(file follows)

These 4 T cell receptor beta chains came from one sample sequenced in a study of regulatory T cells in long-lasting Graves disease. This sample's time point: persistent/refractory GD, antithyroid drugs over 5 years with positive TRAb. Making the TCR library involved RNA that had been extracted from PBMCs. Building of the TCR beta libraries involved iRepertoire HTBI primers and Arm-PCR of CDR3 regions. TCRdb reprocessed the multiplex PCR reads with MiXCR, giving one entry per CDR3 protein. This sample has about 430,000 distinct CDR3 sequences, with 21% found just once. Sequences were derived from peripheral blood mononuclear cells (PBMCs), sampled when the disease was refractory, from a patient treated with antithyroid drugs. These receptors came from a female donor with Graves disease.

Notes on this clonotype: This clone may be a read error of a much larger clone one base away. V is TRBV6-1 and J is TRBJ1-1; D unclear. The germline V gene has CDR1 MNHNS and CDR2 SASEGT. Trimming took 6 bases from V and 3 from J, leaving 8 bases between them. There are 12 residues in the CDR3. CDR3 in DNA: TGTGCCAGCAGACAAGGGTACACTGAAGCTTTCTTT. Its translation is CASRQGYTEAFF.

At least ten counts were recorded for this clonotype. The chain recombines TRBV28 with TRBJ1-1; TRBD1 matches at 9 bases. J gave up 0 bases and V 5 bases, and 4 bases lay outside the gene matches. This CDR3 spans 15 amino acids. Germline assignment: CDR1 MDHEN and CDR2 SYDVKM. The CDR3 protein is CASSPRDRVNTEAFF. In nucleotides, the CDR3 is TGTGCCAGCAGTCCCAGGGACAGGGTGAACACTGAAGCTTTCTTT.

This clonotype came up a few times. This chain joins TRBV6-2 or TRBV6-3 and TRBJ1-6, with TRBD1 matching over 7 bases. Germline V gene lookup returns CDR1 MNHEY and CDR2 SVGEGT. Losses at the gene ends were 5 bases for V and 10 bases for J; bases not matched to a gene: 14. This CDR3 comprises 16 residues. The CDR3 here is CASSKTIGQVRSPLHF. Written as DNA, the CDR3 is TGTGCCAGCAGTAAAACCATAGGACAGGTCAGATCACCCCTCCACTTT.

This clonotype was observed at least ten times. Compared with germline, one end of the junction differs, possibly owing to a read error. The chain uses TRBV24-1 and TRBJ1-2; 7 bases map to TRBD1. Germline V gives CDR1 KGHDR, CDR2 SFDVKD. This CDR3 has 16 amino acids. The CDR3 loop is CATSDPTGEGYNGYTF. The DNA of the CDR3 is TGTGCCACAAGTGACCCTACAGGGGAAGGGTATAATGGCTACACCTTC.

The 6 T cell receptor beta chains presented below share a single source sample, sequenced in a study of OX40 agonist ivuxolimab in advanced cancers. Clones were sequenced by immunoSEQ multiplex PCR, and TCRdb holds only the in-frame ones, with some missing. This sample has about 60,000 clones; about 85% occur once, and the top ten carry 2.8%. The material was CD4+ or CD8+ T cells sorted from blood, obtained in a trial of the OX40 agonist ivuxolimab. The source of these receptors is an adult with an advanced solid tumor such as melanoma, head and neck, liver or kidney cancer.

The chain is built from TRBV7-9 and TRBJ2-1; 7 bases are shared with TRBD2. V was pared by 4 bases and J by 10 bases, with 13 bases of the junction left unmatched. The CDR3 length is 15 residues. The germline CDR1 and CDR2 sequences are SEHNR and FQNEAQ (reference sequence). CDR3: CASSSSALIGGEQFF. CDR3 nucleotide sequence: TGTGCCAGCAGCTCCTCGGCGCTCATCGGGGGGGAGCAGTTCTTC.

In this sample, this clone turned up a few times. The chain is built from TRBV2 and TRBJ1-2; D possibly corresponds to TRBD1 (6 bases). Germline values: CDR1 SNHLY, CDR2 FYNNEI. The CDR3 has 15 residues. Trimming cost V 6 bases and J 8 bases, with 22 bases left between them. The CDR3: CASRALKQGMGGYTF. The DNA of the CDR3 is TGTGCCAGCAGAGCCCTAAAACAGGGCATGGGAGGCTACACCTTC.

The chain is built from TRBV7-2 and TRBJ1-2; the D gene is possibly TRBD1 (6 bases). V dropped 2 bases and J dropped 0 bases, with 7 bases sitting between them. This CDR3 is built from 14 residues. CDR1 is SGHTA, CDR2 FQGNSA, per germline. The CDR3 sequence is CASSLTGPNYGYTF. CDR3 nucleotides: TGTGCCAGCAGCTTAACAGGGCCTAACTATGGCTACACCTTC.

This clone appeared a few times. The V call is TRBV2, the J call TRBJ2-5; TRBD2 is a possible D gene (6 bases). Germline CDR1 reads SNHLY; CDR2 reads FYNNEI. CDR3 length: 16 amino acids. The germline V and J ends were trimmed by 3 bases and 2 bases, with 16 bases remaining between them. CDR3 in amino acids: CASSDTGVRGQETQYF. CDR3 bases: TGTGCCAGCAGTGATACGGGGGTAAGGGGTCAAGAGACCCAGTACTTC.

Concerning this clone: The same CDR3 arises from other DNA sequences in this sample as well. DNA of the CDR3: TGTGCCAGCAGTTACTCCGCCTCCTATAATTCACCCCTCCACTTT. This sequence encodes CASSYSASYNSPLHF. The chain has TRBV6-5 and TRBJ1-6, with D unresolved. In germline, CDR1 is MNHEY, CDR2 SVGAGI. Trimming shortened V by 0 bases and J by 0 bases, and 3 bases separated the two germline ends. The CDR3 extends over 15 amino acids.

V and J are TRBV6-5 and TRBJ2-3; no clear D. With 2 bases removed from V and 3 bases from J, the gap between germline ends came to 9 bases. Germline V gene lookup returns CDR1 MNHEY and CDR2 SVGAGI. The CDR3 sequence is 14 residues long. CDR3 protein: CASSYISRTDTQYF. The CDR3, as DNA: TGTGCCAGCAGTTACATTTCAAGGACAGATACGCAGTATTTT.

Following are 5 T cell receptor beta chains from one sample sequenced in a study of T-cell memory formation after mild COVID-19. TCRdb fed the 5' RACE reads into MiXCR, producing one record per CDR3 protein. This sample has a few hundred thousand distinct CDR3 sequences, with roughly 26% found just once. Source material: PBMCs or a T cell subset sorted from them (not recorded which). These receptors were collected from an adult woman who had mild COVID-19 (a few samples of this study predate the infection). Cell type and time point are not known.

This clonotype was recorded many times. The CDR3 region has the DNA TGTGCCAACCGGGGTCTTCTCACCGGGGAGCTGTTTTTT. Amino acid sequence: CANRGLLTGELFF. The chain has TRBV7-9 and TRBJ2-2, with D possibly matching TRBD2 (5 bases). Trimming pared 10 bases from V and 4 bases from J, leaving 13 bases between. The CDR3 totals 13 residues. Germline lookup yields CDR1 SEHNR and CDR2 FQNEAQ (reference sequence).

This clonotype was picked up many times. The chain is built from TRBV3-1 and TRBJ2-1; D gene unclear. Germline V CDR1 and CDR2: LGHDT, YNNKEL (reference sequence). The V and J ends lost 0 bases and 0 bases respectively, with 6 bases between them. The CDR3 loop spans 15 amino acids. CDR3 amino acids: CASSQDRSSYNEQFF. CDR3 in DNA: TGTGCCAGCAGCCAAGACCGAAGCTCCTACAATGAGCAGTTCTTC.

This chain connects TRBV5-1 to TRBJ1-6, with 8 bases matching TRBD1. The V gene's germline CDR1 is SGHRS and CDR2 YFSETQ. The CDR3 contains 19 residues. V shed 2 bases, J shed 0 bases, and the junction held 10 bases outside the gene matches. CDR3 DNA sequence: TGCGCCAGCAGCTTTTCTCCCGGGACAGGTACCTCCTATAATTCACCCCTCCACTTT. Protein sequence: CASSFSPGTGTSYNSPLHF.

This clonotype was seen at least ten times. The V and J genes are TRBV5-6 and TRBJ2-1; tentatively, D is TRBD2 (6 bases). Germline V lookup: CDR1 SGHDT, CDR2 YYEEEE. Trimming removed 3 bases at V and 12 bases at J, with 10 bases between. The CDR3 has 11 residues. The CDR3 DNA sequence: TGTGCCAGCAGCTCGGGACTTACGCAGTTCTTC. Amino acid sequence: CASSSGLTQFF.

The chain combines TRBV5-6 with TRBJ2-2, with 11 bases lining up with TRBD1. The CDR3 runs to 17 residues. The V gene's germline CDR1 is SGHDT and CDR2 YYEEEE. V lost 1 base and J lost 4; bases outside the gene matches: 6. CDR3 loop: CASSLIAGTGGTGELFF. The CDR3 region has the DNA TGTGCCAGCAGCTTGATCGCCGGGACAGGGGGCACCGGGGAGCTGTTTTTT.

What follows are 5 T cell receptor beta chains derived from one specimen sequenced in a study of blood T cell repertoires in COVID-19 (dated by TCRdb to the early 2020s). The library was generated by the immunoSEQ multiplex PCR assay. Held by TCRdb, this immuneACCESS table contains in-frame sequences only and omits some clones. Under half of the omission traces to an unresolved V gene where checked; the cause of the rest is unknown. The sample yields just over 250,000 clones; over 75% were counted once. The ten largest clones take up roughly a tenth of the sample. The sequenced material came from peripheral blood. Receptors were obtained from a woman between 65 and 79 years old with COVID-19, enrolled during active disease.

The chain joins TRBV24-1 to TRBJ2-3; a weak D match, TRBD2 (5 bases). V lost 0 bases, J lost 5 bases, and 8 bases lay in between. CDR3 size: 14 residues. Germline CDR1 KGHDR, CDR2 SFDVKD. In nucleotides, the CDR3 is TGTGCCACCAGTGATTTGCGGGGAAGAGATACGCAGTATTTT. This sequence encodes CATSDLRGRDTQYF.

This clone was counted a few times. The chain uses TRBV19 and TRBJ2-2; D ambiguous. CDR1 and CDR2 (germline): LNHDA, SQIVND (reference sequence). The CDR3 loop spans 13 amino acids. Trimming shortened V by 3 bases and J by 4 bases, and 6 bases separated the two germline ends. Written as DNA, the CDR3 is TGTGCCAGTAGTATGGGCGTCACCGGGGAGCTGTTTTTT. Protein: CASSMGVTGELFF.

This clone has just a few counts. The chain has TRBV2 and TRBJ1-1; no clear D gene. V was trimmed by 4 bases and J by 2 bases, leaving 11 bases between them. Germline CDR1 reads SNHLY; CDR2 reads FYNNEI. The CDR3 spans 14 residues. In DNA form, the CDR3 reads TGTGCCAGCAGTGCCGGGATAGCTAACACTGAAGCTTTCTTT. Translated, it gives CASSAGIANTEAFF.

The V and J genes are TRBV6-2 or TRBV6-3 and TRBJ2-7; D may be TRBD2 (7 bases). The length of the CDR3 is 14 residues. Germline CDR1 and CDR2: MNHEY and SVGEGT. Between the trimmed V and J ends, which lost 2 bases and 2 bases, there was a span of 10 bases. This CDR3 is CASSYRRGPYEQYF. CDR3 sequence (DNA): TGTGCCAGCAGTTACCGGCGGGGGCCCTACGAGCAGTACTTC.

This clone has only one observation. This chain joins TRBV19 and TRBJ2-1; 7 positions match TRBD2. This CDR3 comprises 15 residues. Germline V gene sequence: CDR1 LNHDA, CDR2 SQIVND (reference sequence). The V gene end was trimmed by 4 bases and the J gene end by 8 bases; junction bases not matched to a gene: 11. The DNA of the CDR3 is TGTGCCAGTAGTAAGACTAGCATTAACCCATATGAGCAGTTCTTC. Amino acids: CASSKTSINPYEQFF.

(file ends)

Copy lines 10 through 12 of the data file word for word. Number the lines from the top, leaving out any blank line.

This clone appeared a few times. The V call is TRBV2, the J call TRBJ2-5; TRBD2 is a possible D gene (6 bases). Germline CDR1 reads SNHLY; CDR2 reads FYNNEI. CDR3 length: 16 amino acids. The germline V and J ends were trimmed by 3 bases and 2 bases, with 16 bases remaining between them. CDR3 in amino acids: CASSDTGVRGQETQYF. CDR3 bases: TGTGCCAGCAGTGATACGGGGGTAAGGGGTCAAGAGACCCAGTACTTC.

Concerning this clone: The same CDR3 arises from other DNA sequences in this sample as well. DNA of the CDR3: TGTGCCAGCAGTTACTCCGCCTCCTATAATTCACCCCTCCACTTT. This sequence encodes CASSYSASYNSPLHF. The chain has TRBV6-5 and TRBJ1-6, with D unresolved. In germline, CDR1 is MNHEY, CDR2 SVGAGI. Trimming shortened V by 0 bases and J by 0 bases, and 3 bases separated the two germline ends. The CDR3 extends over 15 amino acids.

V and J are TRBV6-5 and TRBJ2-3; no clear D. With 2 bases removed from V and 3 bases from J, the gap between germline ends came to 9 bases. Germline V gene lookup returns CDR1 MNHEY and CDR2 SVGAGI. The CDR3 sequence is 14 residues long. CDR3 protein: CASSYISRTDTQYF. The CDR3, as DNA: TGTGCCAGCAGTTACATTTCAAGGACAGATACGCAGTATTTT.